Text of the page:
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When the opportunity came up to travel to Israel with Gregg Braden for his first Holy Land Tour I signed up immediately.  I didn’t study the itinerary before making my decision, in fact I didn’t even look at it.

I’ve travelled enough now with Gregg to know that his journeys are life changing.  The only reservation I had was if I could get the time off work.  Fortunately, Life conspired with my plans.

At the time I was working on a major festival that was scheduled to be held in Brisbane, Australia during March, 2018, the exact dates I planned on being in Israel.  I didn’t know what to do.  I knew I couldn’t continue working on the event if I wasn’t going to be there to deliver it.

Then, I was unexpectedly offered another contract which allowed me to be away for up to five weeks during that period.  I couldn’t believe my luck.

There were also other signs that corroborated with my decision.

Coordinating the logistics of my journey was almost effortless.  I was able to break the long-haul flights up with a stopover in Thailand.  My flights and accommodation were on sale and heavily discounted.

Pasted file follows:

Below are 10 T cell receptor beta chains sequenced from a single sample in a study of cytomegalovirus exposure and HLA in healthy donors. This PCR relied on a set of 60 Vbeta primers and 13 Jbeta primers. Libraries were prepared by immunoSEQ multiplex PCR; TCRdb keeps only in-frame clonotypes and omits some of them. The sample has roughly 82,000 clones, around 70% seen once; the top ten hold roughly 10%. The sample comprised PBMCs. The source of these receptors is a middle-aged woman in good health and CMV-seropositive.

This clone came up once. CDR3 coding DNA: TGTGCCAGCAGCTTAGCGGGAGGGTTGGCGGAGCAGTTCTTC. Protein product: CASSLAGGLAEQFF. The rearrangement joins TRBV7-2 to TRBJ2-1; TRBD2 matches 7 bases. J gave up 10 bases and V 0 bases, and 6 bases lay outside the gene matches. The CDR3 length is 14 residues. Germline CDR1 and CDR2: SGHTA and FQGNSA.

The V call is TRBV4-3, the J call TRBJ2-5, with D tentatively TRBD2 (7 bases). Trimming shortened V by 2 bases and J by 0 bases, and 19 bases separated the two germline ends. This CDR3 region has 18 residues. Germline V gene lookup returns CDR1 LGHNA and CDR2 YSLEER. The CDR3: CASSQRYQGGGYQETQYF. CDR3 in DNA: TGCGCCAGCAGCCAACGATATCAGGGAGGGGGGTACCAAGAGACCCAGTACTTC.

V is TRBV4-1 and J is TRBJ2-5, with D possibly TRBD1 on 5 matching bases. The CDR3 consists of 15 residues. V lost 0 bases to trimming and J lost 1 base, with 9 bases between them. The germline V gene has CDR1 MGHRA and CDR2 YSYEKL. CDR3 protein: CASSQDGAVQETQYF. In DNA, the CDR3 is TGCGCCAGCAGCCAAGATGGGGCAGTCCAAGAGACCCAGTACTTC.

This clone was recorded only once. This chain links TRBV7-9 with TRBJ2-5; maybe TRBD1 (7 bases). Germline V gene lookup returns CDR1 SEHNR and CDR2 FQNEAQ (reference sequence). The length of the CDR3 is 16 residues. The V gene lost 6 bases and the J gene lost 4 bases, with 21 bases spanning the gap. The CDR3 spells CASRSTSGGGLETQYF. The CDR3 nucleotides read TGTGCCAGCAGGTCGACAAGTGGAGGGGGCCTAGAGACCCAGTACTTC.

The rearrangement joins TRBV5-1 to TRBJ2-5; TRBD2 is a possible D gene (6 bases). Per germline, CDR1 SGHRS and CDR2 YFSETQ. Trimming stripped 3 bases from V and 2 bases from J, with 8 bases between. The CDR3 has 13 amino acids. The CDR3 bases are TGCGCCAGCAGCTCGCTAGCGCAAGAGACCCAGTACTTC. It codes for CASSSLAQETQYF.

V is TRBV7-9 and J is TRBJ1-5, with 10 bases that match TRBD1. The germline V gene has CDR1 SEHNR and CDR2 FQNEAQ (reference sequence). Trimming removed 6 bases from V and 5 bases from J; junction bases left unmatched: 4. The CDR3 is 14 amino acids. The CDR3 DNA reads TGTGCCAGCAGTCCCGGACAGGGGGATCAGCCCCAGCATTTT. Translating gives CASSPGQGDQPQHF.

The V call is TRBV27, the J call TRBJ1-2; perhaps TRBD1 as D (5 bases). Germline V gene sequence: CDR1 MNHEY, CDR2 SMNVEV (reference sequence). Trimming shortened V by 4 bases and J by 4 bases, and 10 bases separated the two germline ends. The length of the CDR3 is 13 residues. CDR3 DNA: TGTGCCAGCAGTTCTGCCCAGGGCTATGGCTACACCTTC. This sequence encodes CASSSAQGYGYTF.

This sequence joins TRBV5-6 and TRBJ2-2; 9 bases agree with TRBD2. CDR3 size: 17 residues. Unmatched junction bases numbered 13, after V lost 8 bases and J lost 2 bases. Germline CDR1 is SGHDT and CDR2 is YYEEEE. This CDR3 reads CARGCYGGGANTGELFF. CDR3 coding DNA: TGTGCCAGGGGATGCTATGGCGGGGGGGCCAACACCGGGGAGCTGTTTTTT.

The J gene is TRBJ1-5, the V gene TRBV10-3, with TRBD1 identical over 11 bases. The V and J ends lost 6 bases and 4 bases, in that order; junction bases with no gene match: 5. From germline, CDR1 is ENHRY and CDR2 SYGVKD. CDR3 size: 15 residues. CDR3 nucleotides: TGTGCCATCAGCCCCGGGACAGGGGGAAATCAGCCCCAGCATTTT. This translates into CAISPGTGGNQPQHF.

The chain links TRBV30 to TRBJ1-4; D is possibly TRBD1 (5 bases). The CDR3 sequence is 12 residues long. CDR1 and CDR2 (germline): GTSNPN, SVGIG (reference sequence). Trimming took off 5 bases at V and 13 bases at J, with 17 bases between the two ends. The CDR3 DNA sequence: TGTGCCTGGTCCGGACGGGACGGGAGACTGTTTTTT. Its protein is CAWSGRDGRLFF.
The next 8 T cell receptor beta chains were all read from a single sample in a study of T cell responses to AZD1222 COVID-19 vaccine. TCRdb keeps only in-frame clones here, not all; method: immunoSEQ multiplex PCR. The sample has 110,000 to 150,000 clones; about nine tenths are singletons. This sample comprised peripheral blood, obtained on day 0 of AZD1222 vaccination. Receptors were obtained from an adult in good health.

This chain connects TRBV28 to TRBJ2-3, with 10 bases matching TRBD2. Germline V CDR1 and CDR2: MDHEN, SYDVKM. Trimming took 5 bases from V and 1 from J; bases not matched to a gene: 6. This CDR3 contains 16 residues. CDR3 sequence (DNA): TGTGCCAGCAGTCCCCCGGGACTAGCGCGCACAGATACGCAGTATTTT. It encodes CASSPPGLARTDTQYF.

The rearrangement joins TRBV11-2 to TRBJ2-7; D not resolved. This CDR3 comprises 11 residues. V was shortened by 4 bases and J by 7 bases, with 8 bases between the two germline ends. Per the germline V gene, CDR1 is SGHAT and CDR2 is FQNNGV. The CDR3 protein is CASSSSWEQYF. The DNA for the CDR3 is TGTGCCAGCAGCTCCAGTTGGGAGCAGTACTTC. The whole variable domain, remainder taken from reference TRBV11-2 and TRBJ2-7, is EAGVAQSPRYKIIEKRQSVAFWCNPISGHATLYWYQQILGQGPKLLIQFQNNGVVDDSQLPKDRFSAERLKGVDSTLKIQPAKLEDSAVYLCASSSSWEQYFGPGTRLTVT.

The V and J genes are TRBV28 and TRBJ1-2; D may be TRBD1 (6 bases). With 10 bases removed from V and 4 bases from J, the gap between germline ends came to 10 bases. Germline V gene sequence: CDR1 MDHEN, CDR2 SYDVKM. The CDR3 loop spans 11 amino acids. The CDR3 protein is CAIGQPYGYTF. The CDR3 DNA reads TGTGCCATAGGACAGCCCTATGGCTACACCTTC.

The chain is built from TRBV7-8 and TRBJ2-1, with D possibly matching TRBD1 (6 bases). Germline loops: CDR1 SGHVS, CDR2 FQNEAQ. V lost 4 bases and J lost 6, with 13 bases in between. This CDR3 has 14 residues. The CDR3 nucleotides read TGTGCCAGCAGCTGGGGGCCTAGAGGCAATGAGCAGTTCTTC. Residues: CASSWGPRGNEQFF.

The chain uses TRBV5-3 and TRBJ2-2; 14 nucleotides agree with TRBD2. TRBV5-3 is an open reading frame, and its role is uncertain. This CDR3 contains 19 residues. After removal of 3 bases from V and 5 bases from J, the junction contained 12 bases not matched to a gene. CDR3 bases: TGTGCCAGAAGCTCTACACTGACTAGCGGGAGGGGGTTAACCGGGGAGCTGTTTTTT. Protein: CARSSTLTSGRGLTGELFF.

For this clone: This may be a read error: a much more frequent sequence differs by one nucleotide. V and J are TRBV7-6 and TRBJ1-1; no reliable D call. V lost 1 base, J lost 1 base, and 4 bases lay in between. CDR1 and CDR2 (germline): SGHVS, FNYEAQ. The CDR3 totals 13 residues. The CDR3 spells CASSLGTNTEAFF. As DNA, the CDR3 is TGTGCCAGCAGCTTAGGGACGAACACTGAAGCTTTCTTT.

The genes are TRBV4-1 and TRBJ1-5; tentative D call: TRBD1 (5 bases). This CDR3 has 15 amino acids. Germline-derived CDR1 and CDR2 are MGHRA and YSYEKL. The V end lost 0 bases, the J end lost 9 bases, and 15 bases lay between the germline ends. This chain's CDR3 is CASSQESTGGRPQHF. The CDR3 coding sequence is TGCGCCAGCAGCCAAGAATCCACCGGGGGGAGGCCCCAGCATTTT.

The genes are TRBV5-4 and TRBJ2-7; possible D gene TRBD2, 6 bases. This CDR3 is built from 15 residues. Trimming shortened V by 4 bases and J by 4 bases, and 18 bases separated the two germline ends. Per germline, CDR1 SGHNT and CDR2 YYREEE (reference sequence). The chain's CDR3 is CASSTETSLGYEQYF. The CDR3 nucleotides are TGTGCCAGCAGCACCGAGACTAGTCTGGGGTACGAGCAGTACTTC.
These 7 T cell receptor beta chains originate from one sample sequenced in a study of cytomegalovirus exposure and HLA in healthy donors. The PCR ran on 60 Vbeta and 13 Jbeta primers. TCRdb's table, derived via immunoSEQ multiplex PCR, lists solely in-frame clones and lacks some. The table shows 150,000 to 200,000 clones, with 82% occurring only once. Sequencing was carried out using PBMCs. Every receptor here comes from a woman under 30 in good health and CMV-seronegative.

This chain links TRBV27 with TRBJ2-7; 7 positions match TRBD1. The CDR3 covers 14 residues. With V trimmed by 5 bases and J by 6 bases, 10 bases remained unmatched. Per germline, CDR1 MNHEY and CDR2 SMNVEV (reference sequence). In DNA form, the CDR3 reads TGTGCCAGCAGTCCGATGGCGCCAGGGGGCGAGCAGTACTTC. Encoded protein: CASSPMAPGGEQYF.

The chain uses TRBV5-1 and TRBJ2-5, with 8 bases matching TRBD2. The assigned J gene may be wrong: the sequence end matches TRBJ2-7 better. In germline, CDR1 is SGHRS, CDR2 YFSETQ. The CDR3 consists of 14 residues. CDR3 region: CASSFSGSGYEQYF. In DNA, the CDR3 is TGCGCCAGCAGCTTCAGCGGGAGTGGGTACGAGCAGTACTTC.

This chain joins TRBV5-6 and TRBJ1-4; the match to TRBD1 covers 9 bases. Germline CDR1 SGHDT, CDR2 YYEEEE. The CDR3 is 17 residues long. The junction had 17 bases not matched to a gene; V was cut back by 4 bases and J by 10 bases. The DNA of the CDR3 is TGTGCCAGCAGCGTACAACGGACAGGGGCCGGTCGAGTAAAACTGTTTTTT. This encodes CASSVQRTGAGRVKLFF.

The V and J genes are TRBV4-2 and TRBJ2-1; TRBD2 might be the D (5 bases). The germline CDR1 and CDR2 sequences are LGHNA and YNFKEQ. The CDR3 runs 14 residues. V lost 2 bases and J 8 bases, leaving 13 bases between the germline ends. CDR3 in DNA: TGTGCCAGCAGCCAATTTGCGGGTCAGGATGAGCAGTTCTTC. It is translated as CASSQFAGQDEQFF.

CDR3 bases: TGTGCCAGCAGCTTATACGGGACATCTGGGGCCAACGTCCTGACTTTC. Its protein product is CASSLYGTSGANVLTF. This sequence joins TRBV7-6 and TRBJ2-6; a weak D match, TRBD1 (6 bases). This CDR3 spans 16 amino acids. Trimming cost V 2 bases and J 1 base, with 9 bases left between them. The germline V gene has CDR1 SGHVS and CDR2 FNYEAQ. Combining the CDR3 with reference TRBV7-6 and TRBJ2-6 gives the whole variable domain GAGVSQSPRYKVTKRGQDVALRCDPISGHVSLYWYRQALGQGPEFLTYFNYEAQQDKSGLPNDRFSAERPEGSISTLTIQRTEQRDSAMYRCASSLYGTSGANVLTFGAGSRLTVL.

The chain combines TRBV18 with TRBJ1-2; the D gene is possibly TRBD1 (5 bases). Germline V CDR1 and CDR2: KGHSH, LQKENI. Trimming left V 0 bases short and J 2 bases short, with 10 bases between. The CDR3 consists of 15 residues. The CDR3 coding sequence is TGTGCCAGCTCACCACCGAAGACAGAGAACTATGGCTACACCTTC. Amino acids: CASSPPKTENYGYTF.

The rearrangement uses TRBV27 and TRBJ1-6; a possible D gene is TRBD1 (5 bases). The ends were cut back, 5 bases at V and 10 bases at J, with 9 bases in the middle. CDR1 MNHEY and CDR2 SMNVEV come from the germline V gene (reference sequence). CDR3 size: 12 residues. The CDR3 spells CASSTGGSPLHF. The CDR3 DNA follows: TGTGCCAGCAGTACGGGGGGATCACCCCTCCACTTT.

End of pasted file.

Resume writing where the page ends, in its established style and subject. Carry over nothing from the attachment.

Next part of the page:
I contacted my dear Israeli friend Suzy who I’d met on my first tour with Gregg to the Yucatan Peninsular, Mexico in 2012.  I didn’t know if she was still living in Tel Aviv but I hoped that she would be available to spend sometime together either before or after my tour with Gregg.

She wrote back almost immediately saying that she’d love to see me and insisted I stay with her.  Not only that, to my surprise and delight she and her partner were going to be on Holy Land Tour as well.

Around the same time, I also found out that another dear friend from California, Glea, who Suzy and I had both met in the Yucatan with Gregg in 2012, was also going to be touring with us.

I was extremely excited and began to feel more confident about my decision to make the journey at this time.